the same 'side' that you are in this latest .org fiasco.
I was only trying to
point out to ICANN that, if they make the .org
quote - go back the way it is 'supposed'
to be - unquote, they had
better expect plenty of repercussions from the (former)
who will undoubtedly demand the same rules be applied to .net and
My comments about domain squatters was made as an example
kind of 'snowballing effect' that will occur if ICANN pulls this .org
Look at it this way, the current ICANN board members all have
vested interests in NSI. They surely are stockholders and
on the boards of those companies who gained the latest
batch of TLD's.
This, in my opinion, points to a severe conflict of interest. OF COURSE the owners
of a company (whether they are actual partners in ownership, stockholders or other
investors) are going to make sure their own interests are served in any rulings.
If it means thousands
of other people end up getting the shaft, at least they
bucks in the process.
One point I notice a lot is that
people like to compare cybersquatting with buying undeveloped land. But
that is as far as
they want to go with the 'real estate comparison'.
What if I took
the same 'real estate scenario' and said something like "If you
develop that domain name you have to get permits to do it, just as landowners have
to do. Everything you do on that property has to be authorized, fees must be
paid, and additional taxes must be paid once the site is 'developed'" ?
Think about it, if we use your own argument about 'undeveloped land', you must
realize that all land must be properly ZONED. You cant build a business in
a residential district and you cant build a house in a business district. The
same goes for the internet and the .org names. It was ZONED (so to speak) for
organizations - including non-profits.
The .net was ZONED
for internet related sites.
The .com was ZONED for businesses only.
So, if you want to use real estate terminology for comparisons to
names, you may want to consider just how far it can
be taken. I sure
dont want to have to get my internet 'property' inspected, appraised, taxed based
on development, etc.
Investing in domains, as you said, IS no more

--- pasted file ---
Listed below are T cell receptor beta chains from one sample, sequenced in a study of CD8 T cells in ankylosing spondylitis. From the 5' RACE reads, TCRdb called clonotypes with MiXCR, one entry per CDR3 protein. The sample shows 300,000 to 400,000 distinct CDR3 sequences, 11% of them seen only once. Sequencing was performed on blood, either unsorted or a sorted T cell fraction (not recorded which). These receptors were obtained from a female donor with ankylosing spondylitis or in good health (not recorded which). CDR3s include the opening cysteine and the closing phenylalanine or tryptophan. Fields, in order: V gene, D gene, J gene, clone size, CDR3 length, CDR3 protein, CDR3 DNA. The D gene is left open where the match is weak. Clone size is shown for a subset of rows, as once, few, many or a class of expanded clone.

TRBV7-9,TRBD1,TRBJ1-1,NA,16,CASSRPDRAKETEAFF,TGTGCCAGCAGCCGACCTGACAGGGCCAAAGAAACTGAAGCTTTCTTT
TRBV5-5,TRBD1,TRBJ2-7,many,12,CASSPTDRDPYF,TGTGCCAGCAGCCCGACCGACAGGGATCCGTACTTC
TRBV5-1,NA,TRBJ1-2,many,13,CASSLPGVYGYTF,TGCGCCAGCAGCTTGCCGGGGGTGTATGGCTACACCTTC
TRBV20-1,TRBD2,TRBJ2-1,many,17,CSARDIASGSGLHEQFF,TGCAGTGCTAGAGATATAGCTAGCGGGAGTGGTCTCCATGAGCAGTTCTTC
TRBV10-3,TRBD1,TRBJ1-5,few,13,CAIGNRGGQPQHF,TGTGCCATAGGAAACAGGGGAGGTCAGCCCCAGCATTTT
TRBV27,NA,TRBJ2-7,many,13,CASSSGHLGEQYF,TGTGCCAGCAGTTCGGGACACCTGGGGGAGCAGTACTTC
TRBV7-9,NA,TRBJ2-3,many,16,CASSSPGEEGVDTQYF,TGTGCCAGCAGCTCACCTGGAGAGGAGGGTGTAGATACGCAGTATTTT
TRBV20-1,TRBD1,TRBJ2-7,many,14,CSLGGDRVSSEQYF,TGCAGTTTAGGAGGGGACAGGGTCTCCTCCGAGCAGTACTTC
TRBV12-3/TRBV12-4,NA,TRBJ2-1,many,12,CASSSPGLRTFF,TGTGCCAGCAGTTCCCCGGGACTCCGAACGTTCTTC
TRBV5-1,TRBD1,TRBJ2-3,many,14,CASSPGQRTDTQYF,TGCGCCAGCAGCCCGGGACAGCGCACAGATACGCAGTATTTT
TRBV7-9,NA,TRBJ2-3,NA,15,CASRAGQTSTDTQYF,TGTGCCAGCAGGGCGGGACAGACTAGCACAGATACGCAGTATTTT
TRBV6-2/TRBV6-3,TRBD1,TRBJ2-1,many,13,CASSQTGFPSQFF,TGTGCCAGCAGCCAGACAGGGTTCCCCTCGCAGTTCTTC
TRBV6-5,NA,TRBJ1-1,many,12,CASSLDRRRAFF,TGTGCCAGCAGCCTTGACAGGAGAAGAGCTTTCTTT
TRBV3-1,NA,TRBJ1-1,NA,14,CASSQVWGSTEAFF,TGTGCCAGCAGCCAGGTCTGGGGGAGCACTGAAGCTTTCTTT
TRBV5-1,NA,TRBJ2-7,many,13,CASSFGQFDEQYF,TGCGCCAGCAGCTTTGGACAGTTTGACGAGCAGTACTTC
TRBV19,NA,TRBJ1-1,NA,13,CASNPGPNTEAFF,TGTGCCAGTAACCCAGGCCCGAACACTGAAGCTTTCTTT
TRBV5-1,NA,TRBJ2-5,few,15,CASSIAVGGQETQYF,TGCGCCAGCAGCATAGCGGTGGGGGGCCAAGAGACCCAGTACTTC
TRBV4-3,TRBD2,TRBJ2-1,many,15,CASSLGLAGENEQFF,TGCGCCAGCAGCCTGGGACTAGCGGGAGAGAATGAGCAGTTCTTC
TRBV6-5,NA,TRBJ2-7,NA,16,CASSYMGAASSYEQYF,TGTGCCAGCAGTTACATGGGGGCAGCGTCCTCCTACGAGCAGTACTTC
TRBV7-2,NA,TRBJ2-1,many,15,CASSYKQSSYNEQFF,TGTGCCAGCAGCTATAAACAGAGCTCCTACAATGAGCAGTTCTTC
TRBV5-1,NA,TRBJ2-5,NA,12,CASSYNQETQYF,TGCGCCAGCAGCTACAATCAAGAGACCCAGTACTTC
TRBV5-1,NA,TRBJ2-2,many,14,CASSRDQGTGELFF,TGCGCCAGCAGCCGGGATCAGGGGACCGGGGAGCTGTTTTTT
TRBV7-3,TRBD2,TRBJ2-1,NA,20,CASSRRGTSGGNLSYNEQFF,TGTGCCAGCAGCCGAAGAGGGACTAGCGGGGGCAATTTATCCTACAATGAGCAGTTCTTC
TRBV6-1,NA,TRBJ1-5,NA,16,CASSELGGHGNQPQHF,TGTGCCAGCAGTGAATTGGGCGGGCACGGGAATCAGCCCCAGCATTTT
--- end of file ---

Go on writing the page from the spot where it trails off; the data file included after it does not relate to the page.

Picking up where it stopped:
unscrupulous than any other type speculation. But investment is a gamble.
If the rules change with domain names, it is no different than a company you invested
in deciding to restructure themselves. It could be a good thing or a bad thing
- that's the gamble.
One point I'm most disturbed by is that NSI has
been sending me emails, as recent as last month, telling me that I should 'hurry
up and secure my internet identity by purchasing the .org versions of my domain name'.
Noone can convince me that NSI had no idea that they would be pulling this stunt
with .org's when they sent me those emails. They just wanted one last chance
to line their own pockets before they lost the .org's.
That, if studied
closely, can be shown to be a 'bait and switch' tactic. Advertising one thing
only to give another. In this case, advertising 'security of your internet
identity' just to cause it to be revoked soon after.
In a realm as
large as the internet, this 'bait and switch' technique is a felony. Punishable
by up to $100,000 per offense and 6 months in jail (dont quote me on that one, I'm
workin from memory here). I'll bed NSI sent tens of thousands of emails out
with that message on it.
Any lawyers reading this that are interested
in a statute by which to start a class action lawsuit should look into truth in advertising
law. Look up the 'bait and switch' clauses and you'll see that, in this case,
NSI just bankrupted themselves by trying to screw the public out of the .org domain
names that they so feverishly advertised as a 'smart idea', all the while knowing
that most of us wouldnt be able to keep our new domains.
I only own 2 .org domains. I could care less whether I lose them or not, it's
not important to me. But I do see how it is important to thousands, if not
tens of thousands, of others.. so, I post.